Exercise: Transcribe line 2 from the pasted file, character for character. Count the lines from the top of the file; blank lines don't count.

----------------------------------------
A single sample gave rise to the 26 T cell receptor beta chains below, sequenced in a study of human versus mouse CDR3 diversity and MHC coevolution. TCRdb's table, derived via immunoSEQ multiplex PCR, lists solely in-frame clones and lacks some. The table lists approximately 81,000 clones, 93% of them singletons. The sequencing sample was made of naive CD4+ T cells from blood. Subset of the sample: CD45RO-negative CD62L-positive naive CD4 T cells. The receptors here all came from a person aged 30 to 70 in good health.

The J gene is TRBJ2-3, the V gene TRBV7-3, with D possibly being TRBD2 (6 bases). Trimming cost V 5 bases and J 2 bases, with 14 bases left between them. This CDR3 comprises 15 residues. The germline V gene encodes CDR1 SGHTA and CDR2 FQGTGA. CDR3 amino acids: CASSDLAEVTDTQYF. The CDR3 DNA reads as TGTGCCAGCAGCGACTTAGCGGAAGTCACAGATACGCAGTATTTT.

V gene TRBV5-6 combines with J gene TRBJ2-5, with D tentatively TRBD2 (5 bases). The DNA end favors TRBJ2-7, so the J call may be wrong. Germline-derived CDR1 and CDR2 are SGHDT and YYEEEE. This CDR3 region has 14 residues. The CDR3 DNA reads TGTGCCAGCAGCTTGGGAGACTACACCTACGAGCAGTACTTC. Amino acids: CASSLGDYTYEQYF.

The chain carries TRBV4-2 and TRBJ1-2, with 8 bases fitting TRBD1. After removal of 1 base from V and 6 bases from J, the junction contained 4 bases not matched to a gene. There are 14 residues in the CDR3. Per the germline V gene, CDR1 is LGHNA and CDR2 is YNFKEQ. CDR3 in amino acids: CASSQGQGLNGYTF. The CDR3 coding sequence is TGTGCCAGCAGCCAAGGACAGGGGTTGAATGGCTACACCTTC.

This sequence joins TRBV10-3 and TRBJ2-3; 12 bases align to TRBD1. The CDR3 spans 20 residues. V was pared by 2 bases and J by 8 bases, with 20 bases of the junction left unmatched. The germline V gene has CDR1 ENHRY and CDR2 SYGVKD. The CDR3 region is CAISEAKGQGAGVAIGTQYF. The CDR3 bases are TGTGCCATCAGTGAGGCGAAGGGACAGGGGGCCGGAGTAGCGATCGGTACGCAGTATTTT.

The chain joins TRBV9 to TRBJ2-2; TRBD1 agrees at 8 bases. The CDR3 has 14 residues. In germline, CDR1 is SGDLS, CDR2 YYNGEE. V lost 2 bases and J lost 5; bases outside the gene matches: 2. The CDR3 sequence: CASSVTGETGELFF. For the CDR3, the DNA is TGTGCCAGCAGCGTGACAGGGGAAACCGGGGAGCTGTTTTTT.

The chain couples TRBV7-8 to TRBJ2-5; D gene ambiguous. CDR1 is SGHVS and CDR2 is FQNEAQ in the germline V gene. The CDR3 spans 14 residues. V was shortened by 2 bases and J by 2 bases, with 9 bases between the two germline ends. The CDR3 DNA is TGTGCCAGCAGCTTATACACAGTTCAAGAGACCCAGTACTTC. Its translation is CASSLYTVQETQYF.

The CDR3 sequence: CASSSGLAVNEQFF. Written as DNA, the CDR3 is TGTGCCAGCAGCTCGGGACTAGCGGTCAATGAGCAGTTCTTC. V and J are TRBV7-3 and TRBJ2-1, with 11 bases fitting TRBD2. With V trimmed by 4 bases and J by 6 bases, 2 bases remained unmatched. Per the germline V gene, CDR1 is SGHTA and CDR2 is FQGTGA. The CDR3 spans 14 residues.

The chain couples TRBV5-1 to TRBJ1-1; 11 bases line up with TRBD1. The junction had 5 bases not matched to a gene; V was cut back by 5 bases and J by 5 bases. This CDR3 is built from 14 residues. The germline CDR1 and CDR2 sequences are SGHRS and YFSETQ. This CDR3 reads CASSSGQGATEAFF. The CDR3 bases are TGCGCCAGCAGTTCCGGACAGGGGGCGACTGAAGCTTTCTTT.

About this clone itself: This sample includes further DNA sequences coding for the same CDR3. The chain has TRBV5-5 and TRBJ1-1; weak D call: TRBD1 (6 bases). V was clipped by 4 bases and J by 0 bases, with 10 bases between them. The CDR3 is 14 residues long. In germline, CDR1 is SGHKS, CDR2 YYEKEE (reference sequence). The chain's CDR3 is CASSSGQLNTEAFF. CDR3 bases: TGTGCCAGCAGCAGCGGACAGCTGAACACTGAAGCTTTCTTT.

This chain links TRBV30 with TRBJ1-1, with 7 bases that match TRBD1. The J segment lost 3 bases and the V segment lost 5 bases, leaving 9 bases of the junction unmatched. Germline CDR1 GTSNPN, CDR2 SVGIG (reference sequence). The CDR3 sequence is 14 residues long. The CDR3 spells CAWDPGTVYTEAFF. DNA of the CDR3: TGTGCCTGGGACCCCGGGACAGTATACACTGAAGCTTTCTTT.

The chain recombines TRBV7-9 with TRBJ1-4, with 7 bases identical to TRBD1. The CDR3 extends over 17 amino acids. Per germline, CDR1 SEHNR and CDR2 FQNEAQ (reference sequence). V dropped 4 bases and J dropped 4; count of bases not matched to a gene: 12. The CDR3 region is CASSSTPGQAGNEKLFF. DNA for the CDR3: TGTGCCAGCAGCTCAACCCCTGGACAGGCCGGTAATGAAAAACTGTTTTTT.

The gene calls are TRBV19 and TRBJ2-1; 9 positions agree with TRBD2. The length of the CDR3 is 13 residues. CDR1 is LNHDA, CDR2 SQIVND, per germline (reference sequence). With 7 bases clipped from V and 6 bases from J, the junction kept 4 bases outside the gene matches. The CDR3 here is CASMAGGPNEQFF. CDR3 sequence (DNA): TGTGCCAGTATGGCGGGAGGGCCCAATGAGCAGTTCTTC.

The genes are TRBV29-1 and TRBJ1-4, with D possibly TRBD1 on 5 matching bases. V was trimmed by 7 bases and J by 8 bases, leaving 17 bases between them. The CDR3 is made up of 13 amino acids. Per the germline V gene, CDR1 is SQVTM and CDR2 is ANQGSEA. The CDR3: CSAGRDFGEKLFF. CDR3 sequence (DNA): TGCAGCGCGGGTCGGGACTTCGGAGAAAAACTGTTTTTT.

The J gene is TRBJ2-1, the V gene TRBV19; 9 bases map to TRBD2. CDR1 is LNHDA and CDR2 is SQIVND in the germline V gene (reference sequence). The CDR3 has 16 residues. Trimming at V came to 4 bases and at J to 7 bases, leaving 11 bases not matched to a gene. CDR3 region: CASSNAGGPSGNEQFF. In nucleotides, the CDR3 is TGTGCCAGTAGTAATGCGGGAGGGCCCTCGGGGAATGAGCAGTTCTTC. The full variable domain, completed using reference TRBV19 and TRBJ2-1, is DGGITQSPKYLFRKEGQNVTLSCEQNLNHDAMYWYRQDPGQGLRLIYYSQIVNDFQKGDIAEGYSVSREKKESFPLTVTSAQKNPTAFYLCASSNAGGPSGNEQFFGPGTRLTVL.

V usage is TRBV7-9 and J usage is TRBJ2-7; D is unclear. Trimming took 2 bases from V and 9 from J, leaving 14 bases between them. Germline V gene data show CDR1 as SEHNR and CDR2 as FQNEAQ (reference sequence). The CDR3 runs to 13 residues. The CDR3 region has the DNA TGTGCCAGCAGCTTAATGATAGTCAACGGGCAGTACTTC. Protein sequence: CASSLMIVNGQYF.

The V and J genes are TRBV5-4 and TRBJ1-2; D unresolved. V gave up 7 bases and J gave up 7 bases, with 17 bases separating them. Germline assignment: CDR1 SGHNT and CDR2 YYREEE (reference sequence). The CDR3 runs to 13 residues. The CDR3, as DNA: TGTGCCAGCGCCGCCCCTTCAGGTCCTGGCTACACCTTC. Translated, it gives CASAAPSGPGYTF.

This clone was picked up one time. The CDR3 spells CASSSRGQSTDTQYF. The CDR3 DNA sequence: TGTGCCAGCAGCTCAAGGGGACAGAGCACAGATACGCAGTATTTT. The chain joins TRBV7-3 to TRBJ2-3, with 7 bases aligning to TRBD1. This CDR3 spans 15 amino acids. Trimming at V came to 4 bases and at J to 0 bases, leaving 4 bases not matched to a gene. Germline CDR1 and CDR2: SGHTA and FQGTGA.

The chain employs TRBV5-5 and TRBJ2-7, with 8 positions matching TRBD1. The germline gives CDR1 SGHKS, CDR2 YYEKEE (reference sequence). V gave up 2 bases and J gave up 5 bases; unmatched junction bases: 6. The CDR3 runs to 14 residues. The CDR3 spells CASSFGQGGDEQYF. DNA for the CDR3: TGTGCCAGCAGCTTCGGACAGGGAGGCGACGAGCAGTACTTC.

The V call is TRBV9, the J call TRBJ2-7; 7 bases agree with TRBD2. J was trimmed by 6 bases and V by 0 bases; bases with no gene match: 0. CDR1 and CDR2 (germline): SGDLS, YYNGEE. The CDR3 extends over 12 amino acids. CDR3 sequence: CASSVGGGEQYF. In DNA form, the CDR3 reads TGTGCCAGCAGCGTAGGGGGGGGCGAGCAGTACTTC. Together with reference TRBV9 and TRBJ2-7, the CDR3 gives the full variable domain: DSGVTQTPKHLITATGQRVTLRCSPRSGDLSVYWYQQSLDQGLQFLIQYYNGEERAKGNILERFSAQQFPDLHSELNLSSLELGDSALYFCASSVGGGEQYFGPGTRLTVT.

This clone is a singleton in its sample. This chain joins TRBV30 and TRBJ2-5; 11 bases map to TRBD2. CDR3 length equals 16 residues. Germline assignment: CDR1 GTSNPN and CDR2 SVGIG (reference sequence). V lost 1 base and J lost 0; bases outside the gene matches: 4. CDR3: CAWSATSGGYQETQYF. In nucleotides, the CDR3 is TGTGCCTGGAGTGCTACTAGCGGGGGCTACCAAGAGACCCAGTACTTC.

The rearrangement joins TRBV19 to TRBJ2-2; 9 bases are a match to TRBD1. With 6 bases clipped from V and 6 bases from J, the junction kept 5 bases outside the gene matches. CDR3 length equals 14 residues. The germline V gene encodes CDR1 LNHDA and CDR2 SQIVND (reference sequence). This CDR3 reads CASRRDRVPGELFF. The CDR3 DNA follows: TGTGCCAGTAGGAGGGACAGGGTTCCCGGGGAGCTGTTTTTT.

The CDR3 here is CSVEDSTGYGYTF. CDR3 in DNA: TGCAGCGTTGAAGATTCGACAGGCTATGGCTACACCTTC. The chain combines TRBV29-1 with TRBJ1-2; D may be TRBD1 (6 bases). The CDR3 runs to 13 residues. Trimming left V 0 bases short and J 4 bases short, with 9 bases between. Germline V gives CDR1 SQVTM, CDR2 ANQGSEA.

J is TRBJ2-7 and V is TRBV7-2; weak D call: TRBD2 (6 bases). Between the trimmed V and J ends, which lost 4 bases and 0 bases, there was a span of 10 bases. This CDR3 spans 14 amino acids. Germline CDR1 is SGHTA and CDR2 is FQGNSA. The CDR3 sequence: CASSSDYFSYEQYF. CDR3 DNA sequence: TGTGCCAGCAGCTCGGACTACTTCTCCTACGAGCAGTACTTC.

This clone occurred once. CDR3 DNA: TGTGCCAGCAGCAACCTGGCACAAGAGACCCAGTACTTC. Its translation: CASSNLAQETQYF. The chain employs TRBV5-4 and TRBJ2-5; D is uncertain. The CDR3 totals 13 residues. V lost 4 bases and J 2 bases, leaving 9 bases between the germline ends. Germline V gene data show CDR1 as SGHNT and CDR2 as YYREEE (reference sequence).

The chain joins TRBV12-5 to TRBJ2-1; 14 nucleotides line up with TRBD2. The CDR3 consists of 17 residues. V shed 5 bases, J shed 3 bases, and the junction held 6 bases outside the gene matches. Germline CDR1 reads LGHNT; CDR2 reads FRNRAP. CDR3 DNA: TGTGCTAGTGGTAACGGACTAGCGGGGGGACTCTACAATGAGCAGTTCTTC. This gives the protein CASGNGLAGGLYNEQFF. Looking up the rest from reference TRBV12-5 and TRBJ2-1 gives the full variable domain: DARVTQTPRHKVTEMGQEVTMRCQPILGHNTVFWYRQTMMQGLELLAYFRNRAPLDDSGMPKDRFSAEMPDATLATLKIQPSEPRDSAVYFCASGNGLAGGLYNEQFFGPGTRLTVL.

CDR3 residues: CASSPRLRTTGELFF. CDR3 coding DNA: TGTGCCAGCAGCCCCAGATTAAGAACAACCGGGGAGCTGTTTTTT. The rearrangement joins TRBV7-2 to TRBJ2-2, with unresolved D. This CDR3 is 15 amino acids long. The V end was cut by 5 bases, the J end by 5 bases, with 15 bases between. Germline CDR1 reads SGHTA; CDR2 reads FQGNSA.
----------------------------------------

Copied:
The J gene is TRBJ2-3, the V gene TRBV7-3, with D possibly being TRBD2 (6 bases). Trimming cost V 5 bases and J 2 bases, with 14 bases left between them. This CDR3 comprises 15 residues. The germline V gene encodes CDR1 SGHTA and CDR2 FQGTGA. CDR3 amino acids: CASSDLAEVTDTQYF. The CDR3 DNA reads as TGTGCCAGCAGCGACTTAGCGGAAGTCACAGATACGCAGTATTTT.